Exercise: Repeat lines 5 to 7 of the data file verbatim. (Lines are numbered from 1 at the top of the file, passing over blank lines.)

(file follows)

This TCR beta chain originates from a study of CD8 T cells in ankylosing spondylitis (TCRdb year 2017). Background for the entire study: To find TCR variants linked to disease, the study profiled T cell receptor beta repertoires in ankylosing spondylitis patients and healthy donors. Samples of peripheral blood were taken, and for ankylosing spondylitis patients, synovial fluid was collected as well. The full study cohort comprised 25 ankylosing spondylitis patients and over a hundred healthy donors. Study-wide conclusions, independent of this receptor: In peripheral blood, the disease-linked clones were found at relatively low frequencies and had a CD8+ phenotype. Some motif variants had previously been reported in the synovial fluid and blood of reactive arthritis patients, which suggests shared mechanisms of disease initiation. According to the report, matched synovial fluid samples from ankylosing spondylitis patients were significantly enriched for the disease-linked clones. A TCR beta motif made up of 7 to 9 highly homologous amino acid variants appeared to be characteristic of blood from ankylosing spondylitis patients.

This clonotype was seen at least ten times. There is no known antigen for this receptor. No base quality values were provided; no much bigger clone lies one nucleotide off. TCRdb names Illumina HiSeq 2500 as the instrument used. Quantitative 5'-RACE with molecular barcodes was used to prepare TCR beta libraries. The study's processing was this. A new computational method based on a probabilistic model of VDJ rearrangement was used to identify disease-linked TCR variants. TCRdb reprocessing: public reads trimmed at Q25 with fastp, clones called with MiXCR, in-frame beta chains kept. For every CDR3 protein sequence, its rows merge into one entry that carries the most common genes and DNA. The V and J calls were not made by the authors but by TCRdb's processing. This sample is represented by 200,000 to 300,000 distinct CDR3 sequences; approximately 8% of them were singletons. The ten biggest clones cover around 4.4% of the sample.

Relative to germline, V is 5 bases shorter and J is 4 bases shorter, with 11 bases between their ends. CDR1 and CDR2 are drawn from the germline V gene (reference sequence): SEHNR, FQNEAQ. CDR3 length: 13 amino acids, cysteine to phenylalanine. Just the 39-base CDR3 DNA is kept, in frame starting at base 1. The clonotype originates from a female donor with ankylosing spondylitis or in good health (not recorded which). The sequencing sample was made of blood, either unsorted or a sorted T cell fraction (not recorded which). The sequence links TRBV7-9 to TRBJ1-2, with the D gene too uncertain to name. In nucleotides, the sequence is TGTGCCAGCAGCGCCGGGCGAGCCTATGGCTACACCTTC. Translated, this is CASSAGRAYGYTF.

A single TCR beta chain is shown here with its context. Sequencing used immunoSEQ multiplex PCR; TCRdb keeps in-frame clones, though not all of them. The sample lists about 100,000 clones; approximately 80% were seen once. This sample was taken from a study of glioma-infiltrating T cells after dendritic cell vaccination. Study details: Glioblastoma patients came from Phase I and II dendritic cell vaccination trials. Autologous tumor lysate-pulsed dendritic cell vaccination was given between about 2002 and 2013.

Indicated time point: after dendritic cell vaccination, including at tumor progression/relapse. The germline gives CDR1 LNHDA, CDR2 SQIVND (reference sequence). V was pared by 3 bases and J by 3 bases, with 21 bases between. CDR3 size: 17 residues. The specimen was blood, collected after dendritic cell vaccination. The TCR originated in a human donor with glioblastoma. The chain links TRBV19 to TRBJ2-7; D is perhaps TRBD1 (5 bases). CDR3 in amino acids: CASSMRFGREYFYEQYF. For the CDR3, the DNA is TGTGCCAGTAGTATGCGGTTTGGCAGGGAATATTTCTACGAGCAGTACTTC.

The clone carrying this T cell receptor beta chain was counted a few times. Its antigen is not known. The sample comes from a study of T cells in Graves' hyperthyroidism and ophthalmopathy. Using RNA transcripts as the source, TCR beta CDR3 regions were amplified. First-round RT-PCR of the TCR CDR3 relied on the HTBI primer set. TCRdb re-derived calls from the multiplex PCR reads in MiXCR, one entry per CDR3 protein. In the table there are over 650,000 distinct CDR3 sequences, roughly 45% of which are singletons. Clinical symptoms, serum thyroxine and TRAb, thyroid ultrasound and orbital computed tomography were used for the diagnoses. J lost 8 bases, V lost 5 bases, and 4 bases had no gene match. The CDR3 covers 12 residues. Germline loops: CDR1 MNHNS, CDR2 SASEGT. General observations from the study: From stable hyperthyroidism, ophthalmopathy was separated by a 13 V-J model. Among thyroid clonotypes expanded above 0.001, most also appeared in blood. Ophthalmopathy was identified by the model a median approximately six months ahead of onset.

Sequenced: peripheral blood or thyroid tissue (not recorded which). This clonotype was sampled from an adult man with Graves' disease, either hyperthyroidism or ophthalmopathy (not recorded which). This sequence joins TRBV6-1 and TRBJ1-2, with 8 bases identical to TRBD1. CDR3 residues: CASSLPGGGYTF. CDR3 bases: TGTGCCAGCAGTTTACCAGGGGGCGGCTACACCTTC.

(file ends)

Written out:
Indicated time point: after dendritic cell vaccination, including at tumor progression/relapse. The germline gives CDR1 LNHDA, CDR2 SQIVND (reference sequence). V was pared by 3 bases and J by 3 bases, with 21 bases between. CDR3 size: 17 residues. The specimen was blood, collected after dendritic cell vaccination. The TCR originated in a human donor with glioblastoma. The chain links TRBV19 to TRBJ2-7; D is perhaps TRBD1 (5 bases). CDR3 in amino acids: CASSMRFGREYFYEQYF. For the CDR3, the DNA is TGTGCCAGTAGTATGCGGTTTGGCAGGGAATATTTCTACGAGCAGTACTTC.

The clone carrying this T cell receptor beta chain was counted a few times. Its antigen is not known. The sample comes from a study of T cells in Graves' hyperthyroidism and ophthalmopathy. Using RNA transcripts as the source, TCR beta CDR3 regions were amplified. First-round RT-PCR of the TCR CDR3 relied on the HTBI primer set. TCRdb re-derived calls from the multiplex PCR reads in MiXCR, one entry per CDR3 protein. In the table there are over 650,000 distinct CDR3 sequences, roughly 45% of which are singletons. Clinical symptoms, serum thyroxine and TRAb, thyroid ultrasound and orbital computed tomography were used for the diagnoses. J lost 8 bases, V lost 5 bases, and 4 bases had no gene match. The CDR3 covers 12 residues. Germline loops: CDR1 MNHNS, CDR2 SASEGT. General observations from the study: From stable hyperthyroidism, ophthalmopathy was separated by a 13 V-J model. Among thyroid clonotypes expanded above 0.001, most also appeared in blood. Ophthalmopathy was identified by the model a median approximately six months ahead of onset.

Sequenced: peripheral blood or thyroid tissue (not recorded which). This clonotype was sampled from an adult man with Graves' disease, either hyperthyroidism or ophthalmopathy (not recorded which). This sequence joins TRBV6-1 and TRBJ1-2, with 8 bases identical to TRBD1. CDR3 residues: CASSLPGGGYTF. CDR3 bases: TGTGCCAGCAGTTTACCAGGGGGCGGCTACACCTTC.